We’ve seen a rapid evolution in shopping interfaces, ranging from letting our fingers do the walking on our keyboards, to letting them swipe their way to what we seek on touchscreens. The next big thng, it seems, is a touchless interface made by possible by voice-activation.
As people are coming to expect the convenience of talking to their devices, companies like Google and Amazon are accommodating that form of navigation, and exploring new ways to monetize it. Amazon is looking into the possibilities of product promotion voiced by Alexa on Echo devices, according to a CNBC report.
Brands like Procter & Gamble and Clorox are apparently talking with Amazon about the possibility of advertising via Alexa, rather like the sponsored results that browsing on Google retrieves.That would be a significant shift for Amazon, and a welcome move for brands who consider improving their position in voice search to be particularly advantageous. CNBC explains, “shoppers are more likely to select a top result on a voice assistant than they are on the web, where it’s easy to scroll down or ignore written suggestions.”
While Amazon hasn’t yet issued a public statement about this move, the fact that Amazon recently began experimenting with different forms of advertising to roll out this year is suggestive. Some of these are based on nudges that build on established patterns, like recommending that someone who buys one product from a brand consider a complementary product from the same brand.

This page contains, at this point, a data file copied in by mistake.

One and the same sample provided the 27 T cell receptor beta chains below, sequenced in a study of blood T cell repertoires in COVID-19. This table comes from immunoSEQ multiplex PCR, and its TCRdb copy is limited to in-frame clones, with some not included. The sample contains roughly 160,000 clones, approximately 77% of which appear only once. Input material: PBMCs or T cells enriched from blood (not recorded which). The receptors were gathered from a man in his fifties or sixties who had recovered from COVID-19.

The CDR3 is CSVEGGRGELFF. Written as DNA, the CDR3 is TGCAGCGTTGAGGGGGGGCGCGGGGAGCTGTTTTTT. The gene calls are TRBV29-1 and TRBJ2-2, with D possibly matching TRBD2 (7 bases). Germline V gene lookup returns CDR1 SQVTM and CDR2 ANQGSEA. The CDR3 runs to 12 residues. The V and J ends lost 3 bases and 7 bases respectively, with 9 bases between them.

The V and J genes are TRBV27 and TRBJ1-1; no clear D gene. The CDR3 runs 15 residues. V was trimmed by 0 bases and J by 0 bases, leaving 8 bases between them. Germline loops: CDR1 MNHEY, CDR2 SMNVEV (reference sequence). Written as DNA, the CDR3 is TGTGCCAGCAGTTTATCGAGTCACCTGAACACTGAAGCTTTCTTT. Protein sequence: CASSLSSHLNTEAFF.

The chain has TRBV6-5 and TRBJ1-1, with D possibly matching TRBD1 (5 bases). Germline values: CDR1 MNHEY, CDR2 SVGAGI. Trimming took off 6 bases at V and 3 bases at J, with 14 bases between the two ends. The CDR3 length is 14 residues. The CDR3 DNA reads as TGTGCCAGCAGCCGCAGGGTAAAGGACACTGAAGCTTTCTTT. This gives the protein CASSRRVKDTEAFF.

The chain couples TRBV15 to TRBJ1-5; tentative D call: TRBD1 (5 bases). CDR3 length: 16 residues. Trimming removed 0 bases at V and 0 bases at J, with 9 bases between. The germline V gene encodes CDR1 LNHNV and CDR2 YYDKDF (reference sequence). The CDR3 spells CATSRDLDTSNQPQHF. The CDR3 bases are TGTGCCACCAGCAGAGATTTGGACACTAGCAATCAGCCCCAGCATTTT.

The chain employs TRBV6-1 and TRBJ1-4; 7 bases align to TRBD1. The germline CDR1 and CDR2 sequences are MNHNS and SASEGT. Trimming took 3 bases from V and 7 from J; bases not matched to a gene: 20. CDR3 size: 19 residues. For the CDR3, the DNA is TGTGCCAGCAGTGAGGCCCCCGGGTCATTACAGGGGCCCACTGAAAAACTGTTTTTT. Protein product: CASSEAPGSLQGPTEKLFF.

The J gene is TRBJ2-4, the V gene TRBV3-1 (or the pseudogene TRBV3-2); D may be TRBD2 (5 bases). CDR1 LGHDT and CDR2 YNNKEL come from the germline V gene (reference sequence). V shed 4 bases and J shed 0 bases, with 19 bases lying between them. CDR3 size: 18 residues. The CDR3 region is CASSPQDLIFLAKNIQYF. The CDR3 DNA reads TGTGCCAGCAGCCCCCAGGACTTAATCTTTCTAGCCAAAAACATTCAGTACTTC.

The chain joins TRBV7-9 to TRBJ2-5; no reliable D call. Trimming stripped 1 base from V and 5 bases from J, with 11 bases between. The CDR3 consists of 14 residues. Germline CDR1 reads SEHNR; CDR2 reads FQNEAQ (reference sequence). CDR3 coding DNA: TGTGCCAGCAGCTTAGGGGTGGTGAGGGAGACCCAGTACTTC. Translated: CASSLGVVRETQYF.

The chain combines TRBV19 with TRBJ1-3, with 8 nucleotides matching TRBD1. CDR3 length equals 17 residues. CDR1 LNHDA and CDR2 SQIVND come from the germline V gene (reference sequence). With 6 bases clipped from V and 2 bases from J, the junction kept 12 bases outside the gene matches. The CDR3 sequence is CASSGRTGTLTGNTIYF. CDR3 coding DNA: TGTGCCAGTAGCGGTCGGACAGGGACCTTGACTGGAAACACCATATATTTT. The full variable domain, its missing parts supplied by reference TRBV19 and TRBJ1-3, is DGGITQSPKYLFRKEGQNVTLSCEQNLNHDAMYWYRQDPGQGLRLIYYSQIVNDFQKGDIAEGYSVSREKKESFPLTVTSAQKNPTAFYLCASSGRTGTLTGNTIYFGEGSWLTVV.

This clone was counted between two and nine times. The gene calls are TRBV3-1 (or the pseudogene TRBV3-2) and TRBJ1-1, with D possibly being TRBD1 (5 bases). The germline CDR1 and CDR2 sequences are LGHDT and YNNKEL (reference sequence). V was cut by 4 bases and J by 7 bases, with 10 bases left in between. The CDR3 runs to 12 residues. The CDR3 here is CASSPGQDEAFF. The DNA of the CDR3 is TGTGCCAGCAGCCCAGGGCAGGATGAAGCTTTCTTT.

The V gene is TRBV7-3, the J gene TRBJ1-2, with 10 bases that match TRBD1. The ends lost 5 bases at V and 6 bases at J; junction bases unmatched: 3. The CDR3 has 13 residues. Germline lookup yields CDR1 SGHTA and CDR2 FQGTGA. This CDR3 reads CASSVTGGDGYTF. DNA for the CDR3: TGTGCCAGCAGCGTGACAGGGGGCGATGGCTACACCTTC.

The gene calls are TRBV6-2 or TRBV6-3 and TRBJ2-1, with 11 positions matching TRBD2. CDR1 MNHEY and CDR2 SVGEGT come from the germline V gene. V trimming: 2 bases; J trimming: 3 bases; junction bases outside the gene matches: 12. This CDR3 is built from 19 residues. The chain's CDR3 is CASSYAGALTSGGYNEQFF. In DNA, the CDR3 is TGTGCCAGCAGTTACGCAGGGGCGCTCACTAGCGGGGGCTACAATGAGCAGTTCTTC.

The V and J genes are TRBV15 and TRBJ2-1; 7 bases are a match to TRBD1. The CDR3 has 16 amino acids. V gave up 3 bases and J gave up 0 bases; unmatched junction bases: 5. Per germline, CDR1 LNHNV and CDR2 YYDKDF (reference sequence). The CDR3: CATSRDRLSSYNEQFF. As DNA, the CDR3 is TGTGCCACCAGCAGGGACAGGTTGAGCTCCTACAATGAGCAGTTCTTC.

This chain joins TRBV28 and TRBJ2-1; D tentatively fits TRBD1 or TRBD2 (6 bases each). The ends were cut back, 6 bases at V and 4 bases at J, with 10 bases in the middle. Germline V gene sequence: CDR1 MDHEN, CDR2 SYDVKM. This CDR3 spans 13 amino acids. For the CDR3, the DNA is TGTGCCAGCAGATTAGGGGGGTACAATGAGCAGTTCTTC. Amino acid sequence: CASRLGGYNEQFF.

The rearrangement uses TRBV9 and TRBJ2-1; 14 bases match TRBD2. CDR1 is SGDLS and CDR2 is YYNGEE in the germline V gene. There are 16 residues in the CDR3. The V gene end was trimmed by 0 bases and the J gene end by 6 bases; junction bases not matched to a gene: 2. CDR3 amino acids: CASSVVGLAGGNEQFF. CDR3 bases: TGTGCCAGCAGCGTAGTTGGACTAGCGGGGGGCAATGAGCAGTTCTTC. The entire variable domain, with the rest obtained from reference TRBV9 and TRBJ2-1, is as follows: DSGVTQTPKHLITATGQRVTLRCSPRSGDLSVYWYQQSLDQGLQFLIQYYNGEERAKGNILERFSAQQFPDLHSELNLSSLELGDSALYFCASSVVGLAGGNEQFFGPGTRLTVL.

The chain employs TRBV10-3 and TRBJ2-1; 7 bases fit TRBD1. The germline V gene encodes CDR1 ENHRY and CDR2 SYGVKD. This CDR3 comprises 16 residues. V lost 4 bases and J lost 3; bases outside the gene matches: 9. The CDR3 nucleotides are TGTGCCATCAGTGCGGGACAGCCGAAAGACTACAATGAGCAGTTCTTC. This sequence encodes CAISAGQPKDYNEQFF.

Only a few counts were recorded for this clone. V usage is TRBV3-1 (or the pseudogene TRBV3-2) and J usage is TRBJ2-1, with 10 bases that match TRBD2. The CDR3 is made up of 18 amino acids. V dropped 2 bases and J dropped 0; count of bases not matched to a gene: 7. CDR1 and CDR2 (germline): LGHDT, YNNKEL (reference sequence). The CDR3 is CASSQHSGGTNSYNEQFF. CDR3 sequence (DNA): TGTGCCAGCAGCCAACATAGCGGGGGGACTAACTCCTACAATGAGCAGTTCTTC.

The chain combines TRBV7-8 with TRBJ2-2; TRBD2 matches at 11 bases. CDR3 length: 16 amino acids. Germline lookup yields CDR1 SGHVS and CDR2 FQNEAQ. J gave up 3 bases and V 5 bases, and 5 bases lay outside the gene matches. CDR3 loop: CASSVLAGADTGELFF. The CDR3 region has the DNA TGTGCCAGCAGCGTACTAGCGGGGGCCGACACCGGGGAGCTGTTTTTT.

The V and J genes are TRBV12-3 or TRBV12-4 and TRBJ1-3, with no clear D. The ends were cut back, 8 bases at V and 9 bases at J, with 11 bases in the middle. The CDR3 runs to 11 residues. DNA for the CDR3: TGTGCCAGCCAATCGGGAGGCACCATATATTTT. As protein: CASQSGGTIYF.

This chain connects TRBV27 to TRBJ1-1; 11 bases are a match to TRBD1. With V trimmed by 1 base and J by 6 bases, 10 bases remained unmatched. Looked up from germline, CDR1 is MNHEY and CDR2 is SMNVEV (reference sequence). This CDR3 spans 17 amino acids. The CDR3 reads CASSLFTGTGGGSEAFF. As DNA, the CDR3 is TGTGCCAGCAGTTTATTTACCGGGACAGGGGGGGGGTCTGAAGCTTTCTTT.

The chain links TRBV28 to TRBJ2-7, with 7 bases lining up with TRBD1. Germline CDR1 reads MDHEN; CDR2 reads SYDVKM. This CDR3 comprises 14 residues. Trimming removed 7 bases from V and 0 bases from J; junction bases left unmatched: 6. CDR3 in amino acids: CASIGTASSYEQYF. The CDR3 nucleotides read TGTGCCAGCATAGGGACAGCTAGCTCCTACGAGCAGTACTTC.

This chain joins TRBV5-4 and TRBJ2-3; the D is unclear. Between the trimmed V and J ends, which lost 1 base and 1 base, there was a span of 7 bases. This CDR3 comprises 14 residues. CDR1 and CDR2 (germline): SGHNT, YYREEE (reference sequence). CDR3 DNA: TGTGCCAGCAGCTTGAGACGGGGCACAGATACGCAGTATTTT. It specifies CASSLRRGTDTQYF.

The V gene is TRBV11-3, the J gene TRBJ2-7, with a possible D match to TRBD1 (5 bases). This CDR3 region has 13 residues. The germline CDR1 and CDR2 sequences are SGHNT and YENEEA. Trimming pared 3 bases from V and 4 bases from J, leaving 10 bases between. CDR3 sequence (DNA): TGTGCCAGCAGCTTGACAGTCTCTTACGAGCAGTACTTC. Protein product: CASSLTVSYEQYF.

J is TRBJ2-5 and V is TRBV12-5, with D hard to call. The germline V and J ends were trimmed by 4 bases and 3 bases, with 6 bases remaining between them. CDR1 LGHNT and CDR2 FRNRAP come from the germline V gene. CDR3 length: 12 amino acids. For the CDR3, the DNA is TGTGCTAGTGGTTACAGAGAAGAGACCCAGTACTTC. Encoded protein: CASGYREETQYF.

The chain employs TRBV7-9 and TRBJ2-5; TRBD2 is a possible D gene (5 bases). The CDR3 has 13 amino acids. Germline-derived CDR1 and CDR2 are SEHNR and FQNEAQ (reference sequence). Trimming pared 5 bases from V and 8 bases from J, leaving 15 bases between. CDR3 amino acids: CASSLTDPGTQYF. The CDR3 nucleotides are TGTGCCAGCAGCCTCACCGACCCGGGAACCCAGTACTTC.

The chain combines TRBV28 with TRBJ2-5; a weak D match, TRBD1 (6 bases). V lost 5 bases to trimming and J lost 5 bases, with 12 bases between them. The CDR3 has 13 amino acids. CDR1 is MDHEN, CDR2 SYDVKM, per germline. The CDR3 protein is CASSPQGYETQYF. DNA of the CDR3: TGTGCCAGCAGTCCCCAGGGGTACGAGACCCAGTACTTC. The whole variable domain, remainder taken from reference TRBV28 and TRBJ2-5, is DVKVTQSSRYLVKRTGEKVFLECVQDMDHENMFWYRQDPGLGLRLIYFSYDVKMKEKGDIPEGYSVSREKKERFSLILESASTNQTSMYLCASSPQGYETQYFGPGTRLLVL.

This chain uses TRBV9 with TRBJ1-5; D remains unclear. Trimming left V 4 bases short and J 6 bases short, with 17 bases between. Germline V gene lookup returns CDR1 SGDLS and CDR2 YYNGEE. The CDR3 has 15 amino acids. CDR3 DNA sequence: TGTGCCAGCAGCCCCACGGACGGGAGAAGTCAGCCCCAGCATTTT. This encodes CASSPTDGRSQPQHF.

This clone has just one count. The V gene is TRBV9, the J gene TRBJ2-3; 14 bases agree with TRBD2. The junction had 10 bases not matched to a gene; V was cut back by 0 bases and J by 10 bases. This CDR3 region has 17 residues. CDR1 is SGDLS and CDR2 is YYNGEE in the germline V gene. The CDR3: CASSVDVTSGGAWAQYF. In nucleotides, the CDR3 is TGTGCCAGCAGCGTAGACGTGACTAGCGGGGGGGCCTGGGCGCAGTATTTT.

Alexa could give voice to what Amazon and other online sellers are already doing online — offering related products, or letting the shoppers know what other shoppers bought in addition to that product. But Alexa’s suggestions may not be limited to that. As CNBC suggests: “Someone asking the Echo for help cleaning up a spill might be nudged to use a specific brand.”
Such auditory product placements would be far shorter and less intrusive than full-blown commercials. Voicebot.AI interprets the initiative as foreshadowing ads that simply prompt product awareness. But why stop at that? What brands particularly like about digital ads is that they are immediately actionable. There is a big advantage in an ad that can lead to purchase completion is a few steps over an ad that merely makes you aware of a product that you may — or may not — choose to purchase further down the road.
While more relevant ads may be considered a good thing, both for the brands looking to target effectively, and the consumers who are looking for relevant messages, there are always people who just don’t like the idea of ads creeping in everywhere.
Accordingly, an Android Central article on the Alexa ad news ended with this question: “If/when advertisements come to Alexa, will you be inclined to get another smart speaker over one from Amazon?” For myself, I’d likely say yes — or at least that one might look for the development of ad blocker software for voice. But then I’m the type of person who shuts off my car radio when I get tired of hearing commercials. What about you?